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Latrobe officials defend spending practices |

Latrobe officials defend spending practices

Mary Pickels
| Monday, March 14, 2016 11:00 p.m

Latrobe city officials Monday defended the use of public money for certain improvements to and projects for the community.

During council’s voting meeting, Irving Avenue resident James Bolton questioned borrowing and spending, from street equipment to recreation.

“We can’t keep borrowing money. You get money and you save it. You don’t go out and spend it,” Bolton said.

Earlier in the meeting, council agreed to purchase a street sweeper from Golden Equipment Co. of Mars. The $211,524 cost will be financed through the low bidder,, at an interest rate of 2.7 percent over five years.

The purchase is dependent on the state Local Government Unit Debt Act’s approval.

Solicitor Zachary Kansler said he anticipated the loan would be approved.

Bolton questioned council’s decision in January to use $200,000 from the sale of city property to the Greater Latrobe School District for Latrobe-GLSD Parks and Recreation. Wolford said money will reimburse the parks and recreation department for equipment at the Old Athletic Field that it had paid for and must be relocated or replaced.

Council in November approved an ordinance for the $400,000 sale of the property, where the district intends to build a new school.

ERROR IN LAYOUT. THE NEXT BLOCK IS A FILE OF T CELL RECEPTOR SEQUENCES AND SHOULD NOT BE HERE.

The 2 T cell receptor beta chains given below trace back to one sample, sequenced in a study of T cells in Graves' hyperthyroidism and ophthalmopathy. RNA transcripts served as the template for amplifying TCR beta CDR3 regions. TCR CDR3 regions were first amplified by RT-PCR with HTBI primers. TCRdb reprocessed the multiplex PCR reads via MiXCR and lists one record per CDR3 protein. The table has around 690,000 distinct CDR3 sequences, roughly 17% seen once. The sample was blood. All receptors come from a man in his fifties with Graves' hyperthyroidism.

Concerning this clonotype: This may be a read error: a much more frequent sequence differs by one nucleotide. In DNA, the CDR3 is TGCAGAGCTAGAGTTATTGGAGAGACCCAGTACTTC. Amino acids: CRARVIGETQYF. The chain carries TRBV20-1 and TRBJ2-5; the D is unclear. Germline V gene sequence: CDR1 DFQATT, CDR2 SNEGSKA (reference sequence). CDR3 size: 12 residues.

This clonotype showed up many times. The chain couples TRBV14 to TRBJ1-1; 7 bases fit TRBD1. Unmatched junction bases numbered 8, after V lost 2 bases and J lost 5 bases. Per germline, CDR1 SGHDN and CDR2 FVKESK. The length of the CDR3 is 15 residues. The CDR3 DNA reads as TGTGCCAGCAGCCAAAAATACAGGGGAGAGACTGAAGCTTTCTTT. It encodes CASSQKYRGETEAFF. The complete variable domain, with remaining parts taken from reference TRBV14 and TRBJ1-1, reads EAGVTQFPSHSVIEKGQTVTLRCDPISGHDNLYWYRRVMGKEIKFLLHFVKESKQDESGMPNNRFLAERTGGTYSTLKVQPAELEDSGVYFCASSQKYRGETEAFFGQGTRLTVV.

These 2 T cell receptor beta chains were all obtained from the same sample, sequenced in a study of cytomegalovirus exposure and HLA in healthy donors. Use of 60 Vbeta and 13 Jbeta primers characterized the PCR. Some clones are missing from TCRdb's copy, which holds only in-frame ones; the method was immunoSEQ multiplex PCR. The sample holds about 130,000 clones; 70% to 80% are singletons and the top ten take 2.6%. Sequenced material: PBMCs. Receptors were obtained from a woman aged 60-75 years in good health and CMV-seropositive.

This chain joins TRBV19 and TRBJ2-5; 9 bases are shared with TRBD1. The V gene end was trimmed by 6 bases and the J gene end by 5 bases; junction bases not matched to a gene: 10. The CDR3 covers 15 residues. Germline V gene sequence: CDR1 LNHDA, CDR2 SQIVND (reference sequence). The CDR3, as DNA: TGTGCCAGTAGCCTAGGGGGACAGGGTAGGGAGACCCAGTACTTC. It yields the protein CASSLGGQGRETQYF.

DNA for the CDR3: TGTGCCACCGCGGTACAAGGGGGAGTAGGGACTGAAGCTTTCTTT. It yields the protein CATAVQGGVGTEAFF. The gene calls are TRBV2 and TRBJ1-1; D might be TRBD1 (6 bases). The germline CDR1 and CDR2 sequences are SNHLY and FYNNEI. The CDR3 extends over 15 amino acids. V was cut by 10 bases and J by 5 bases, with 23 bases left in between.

The Old Athletic Field is managed by Latrobe-GLSD Parks and Recreation. Half of the sale price included a dek hockey rink, playground, ball courts and a concession-type building on the property, city officials said.

That money, Bolton said, could have helped pay for the street sweeper, rather than taking on a loan.

Bolton also questioned the city’s new Lincoln Avenue Trail.

Mayor Rosemarie Wolford said the trail’s $500,000 cost was financed with a state grant, donations and a city contribution of $35,000.

“For that, we have a bike trail that is used by more people than I’ve seen on any path,” she said.

“That’s part of our job, to help people have things to do in our community. For $35,000, we got a $500,000 project,” Wolford said.

Cherry Street resident Ron Sinemus said the trail’s popularity has helped deter criminal activity in the area.

“It’s the best thing you ever did,” he said.

Council appointed public works employee Michael Gray to the new position of working foreman, a managerial position and backup to the director’s position.

Public works Director Joe Bush died unexpectedly March 1.

Gray will receive a $1-per-hour salary increase and serve a six-month probationary term.

Mary Pickels is a Tribune-Review staff writer. Reach her at 724-836-5401 or

Mary Pickels is a Tribune-Review staff reporter. You can contact Mary at 724-836-5401, or via Twitter .

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